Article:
Silver Linings

Simone Desrochers, 78, plays cribbage last month with her caregiver Monika Kehas in Candia.

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Long-term care insurance can take fear of the unknown out of financial planning for worst case health scenarios.

And it can ease the burden on family members who might feel beholden to provide the care out of love or a sense of obligation, sometimes interrupting or sacrificing their careers to do it.

Three years before she was diagnosed with Alzheimer’s disease, Simone Desrochers of Candia purchased long-term care insurance that now pays for her home health aides and the adult day program she attends while her daughter and son-in-law are working.

“It would have been a lot tougher without it, a lot harder on everyone,” said the 78-year-old’s eldest daughter, Kathy MacDonald, her family caregiver, who continues to work full time.

“You don’t realize how much you need it until you need it, said Melissa Grenier, New Hampshire regional manager for the Alzheimer’s Association. “It’s such a blessing when someone can create a positive physical environment, with family supports (such as in-home care), and have the ability to pay for it.”

Long-term care insurance covers nursing home, assisted living, and rehabilitation or skilled nursing care, and pays for home care for elders diagnosed with disabling or long-term conditions, who aren’t able to perform activities of daily living.

But it’s not the right purchase for everyone. That depends on a variety of factors, including your health, age, income, and assets — and it’s best to make that decision with professional guidance from a financial planner with insurance expertise, and consult an elder law attorney.

David Sky, chief life, accident and health actuary at the New Hampshire Department of Insurance, said he thinks of long-term care insurance as a way to protect assets. He refers to suitability standards outlined by policy carriers: “If your assets are less than $30,000, you may wish to consider other options.” Those include spending down your assets to pay for care then qualifying for coverage through Medicaid.

It’s also important to do financial soul-searching to determine your long-term ability to shoulder the ongoing expense. In New Hampshire in 2016, the annual cost of long-term care averaged $1,870 per individual, Sky said. Unless the policy has a forfeiture clause, which significantly bumps up the price, you will lose the money you paid in if you can no longer afford to make the premium payments.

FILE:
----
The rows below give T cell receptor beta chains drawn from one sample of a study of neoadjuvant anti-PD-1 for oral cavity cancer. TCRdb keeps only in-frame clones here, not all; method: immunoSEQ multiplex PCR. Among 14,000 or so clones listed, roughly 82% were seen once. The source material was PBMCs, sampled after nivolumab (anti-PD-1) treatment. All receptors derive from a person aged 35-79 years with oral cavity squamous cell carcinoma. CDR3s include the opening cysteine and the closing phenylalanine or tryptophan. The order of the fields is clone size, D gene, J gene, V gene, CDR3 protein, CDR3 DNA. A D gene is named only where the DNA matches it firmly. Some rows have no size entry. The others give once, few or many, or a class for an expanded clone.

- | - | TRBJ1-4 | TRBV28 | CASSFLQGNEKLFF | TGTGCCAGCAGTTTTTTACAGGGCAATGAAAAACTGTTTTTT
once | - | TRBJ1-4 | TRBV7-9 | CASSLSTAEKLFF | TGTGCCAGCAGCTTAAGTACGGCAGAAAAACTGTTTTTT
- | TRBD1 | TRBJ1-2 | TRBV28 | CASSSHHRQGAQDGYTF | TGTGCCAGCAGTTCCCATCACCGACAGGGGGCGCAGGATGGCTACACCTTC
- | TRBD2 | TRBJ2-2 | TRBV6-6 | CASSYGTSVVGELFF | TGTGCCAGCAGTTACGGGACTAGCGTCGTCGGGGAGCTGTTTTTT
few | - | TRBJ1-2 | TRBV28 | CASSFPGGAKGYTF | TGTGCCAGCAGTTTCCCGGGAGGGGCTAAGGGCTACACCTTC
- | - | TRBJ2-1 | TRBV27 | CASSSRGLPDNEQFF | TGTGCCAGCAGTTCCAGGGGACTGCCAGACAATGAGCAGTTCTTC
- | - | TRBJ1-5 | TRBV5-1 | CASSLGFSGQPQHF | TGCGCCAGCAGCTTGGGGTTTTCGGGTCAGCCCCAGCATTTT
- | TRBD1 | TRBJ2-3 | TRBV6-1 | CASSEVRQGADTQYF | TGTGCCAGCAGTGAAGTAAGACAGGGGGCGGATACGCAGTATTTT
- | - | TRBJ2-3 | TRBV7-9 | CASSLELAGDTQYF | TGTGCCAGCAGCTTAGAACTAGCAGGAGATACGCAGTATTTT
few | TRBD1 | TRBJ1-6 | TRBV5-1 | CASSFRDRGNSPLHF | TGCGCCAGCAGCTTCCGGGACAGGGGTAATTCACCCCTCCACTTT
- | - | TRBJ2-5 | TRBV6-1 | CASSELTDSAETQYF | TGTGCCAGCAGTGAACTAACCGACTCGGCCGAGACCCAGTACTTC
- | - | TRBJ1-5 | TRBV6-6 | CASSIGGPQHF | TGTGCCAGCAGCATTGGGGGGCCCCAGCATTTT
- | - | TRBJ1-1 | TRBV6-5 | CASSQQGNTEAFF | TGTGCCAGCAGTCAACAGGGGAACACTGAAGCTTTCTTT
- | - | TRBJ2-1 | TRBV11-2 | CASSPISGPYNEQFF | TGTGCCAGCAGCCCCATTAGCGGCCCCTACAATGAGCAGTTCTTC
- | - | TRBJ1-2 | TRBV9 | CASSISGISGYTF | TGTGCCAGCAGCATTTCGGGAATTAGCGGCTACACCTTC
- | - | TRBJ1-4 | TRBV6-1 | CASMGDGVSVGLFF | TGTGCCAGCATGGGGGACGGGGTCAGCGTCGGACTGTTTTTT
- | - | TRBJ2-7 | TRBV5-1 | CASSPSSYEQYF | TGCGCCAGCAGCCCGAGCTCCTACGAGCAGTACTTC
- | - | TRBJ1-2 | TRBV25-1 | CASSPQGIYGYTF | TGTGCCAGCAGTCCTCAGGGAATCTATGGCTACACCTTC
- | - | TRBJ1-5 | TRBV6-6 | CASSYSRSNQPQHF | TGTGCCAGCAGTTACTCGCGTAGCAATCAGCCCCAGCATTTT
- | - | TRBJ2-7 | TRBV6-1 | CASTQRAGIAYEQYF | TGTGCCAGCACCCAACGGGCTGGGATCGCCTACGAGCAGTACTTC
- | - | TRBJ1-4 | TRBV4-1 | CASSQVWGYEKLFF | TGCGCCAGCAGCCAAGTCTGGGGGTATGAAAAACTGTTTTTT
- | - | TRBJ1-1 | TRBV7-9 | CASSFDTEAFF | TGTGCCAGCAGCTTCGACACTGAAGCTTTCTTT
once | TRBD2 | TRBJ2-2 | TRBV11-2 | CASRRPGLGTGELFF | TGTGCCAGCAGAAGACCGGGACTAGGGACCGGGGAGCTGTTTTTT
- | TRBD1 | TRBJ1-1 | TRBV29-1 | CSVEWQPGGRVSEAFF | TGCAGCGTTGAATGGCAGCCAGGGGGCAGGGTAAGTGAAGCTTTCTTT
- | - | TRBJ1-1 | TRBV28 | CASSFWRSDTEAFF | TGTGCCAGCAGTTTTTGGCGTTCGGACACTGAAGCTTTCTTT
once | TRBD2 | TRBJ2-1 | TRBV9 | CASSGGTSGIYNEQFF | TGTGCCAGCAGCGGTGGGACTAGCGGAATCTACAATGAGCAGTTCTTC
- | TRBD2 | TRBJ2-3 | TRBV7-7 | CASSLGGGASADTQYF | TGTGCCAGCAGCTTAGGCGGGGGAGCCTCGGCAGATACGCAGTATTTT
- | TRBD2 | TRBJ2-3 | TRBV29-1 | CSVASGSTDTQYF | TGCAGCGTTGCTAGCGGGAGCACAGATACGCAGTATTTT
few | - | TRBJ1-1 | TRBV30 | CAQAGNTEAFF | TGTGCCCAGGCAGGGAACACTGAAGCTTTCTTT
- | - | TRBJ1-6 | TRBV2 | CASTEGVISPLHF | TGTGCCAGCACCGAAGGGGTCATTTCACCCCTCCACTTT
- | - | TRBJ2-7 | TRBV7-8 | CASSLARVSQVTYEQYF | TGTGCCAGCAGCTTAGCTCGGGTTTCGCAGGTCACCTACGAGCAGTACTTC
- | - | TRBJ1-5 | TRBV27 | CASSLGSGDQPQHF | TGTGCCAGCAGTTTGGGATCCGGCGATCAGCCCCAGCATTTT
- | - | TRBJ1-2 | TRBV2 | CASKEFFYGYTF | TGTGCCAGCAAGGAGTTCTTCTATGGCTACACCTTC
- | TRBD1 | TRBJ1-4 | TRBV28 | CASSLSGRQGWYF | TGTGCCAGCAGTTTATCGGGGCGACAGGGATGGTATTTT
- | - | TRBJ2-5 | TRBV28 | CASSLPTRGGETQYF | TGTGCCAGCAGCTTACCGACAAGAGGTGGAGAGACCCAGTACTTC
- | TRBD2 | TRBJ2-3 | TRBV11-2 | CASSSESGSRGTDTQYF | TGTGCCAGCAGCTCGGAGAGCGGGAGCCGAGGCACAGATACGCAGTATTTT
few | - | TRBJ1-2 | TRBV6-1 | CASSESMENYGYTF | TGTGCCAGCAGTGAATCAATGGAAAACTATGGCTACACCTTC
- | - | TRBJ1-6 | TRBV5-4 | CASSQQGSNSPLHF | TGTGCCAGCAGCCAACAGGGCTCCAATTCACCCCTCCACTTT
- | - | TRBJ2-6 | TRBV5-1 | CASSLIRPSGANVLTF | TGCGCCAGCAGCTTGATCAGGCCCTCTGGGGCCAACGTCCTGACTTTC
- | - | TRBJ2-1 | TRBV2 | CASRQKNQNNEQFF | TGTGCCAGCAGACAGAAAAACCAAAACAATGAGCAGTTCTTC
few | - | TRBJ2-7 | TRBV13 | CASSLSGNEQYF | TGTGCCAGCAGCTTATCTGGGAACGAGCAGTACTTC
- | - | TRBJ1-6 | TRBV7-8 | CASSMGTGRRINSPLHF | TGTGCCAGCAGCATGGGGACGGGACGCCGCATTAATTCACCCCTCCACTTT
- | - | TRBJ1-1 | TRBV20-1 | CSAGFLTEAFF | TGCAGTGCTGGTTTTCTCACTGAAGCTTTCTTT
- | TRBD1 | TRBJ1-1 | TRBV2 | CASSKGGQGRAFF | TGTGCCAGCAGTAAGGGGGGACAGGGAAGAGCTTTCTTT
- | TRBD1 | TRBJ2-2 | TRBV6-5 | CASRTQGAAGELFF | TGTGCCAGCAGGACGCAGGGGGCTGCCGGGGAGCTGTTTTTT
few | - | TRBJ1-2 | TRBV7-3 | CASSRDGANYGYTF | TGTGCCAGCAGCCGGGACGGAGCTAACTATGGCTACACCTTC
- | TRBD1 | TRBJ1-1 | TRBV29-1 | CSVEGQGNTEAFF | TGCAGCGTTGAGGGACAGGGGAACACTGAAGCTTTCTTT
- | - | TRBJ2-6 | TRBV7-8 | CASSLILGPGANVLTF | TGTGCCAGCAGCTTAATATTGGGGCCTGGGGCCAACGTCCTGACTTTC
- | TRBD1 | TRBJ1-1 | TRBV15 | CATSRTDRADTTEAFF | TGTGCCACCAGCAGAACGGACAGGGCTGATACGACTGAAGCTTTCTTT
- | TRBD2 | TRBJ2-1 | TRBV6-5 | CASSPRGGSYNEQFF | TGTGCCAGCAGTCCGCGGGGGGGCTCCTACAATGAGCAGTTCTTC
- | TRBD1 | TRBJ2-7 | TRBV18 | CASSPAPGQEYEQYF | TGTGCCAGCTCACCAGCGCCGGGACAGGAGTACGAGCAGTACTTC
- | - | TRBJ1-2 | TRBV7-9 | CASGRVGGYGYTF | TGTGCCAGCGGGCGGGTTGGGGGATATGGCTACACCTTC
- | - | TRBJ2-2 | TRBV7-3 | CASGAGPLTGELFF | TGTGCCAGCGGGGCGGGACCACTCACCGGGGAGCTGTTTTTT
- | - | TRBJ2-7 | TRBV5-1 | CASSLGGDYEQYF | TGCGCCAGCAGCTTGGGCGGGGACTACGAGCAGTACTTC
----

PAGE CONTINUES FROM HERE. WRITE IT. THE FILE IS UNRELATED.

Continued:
It’s important to buy before you have documented signs of memory loss or chronic health conditions, and can more easily pass the mandatory health screening exams. It’s also considerably cheaper when when you’re younger, and can be purchased as early as age 30, said Ben Woodhouse, a financial planner at Edward Jones in Portsmouth.

Most people buy between ages 55 and 65. “That’s when people are making enough money and have low enough expenses” to budget the payments, Woodhouse said. The ideal purchase time is in your 40s or 50s, according the Association for Long Term Care Planning.

The typical daily benefits of $150 to $190 can go a long way to covering in-home care, especially when compared to nursing home stays that run $35O to $400 daily. In the Manchester area a home health aide costs $25.25 an hour on average, a rate that’s expected to reach $29 per in the next five years, according to projections from Genworth, an insurance carrier that tracks health care costs. The current statewide average is roughly $27 an hour.

“It’s partly what you can afford. You want to make sure it covers all care settings — home, assisted living, and nursing homes,” said Sarah Ambrogi, an elder law attorney in Manchester. It’s critical to compare the total benefit dollar amount, the daily benefit and the period of time over which it will be paid — usually three to five years.

“You definitely want a policy from a reputable company,” Ambrogi said, “one that other people have heard of. Make sure to ask your agent, ‘Is this insurance company going to be here 10 years from now?’ So many companies have left the business” because people are living longer with more complex conditions, and insurers have had to pay out for longer periods than anticipated.

A common alternative to long-term care insurance is a life insurance policy with long-term care benefits attached, which covers those costs by draining the cash value and ultimately the death benefit. Some hybrids from Lincoln Financial and Pacific Life devote most of the premium payments to chronic care, and a substantially smaller amount to life insurance.

“There’s no blanket policy that’s right for everyone,” Woodhouse said.

The free “Shoppers Guide to Long Term Care,” a primer on options, is available from the National Association of Insurance Commissioners at www.naic.org. The website also allows consumers to look up the insurance company’s financial health and any complaints filed against it.

Silver Linings is a continuing Union Leader/Sunday News report focusing on the issues of New Hampshire’s aging population and seeking out solutions. Union Leader reporter Roberta Baker would like to hear from readers about issues related to aging. She can be reached at rbaker@unionleader.com or (603) 206-1514. See more at www.unionleader.com/aging. This series is funded through a grant from the Endowment for Health.

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